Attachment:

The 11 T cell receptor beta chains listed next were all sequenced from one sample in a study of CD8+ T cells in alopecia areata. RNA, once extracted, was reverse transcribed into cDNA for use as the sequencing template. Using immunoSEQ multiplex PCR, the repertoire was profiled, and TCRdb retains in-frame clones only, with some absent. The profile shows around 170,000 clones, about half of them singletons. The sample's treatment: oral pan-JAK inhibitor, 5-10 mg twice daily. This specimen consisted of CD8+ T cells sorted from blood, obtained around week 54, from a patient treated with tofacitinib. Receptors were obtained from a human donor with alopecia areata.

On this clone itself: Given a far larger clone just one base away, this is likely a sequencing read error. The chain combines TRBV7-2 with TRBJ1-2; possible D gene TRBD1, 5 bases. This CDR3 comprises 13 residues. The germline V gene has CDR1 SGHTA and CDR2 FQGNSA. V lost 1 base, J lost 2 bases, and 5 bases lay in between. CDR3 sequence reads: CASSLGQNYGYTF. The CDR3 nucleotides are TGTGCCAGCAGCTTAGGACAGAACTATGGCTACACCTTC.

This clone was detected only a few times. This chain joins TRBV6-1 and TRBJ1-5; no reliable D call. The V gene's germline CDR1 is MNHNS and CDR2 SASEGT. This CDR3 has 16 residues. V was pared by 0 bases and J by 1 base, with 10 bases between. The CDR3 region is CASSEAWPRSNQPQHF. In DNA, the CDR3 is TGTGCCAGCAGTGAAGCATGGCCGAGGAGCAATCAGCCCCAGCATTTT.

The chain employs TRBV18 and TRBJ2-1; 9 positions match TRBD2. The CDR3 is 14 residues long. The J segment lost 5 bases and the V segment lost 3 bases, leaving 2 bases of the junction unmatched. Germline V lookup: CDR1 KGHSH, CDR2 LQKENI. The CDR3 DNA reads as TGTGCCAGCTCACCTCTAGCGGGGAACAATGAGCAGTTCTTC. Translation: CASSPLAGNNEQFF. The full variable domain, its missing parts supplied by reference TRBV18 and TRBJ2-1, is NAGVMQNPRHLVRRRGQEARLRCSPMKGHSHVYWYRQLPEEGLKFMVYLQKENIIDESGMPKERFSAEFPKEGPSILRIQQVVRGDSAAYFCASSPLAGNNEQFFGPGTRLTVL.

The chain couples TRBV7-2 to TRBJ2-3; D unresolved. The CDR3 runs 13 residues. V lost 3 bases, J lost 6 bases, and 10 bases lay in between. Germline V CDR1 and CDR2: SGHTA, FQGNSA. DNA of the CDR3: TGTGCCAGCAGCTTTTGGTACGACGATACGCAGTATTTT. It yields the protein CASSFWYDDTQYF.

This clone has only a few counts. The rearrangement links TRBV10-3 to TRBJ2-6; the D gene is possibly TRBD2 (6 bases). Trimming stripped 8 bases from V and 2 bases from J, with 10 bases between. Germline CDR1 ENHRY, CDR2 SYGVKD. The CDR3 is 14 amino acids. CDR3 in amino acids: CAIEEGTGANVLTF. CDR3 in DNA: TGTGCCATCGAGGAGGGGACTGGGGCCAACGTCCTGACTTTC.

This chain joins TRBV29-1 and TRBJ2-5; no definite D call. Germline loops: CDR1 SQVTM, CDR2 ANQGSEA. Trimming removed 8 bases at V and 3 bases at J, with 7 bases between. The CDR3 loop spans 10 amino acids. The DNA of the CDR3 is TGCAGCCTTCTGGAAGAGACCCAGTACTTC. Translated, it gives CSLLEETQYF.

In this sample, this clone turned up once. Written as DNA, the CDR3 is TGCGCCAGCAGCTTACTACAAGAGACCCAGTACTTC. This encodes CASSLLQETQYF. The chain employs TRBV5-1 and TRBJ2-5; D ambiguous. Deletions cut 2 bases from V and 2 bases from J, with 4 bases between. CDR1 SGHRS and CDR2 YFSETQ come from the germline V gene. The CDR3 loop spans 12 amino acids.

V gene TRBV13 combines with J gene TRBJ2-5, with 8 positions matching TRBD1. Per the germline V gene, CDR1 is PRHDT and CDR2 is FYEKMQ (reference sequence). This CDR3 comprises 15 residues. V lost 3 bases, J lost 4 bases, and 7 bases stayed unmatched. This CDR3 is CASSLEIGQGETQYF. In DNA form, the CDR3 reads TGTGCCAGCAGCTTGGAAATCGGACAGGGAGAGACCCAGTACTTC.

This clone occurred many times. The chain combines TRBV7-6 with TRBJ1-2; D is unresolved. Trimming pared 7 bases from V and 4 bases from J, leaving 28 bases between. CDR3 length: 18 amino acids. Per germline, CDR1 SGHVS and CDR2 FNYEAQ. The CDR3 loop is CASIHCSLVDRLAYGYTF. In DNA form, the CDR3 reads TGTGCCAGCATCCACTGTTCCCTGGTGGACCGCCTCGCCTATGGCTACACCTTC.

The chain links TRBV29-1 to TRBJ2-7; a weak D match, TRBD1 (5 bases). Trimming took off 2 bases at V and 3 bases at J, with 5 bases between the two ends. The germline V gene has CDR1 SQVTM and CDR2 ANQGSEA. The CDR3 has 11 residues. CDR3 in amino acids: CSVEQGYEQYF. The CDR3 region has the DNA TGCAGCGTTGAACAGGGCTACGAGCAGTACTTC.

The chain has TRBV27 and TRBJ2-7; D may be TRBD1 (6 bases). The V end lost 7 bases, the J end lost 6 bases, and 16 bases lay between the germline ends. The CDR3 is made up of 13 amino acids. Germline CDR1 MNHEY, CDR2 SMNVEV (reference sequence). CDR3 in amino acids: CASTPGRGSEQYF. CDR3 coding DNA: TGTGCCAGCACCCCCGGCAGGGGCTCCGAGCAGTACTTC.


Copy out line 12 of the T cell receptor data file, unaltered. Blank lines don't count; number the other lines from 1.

The chain has TRBV27 and TRBJ2-7; D may be TRBD1 (6 bases). The V end lost 7 bases, the J end lost 6 bases, and 16 bases lay between the germline ends. The CDR3 is made up of 13 amino acids. Germline CDR1 MNHEY, CDR2 SMNVEV (reference sequence). CDR3 in amino acids: CASTPGRGSEQYF. CDR3 coding DNA: TGTGCCAGCACCCCCGGCAGGGGCTCCGAGCAGTACTTC.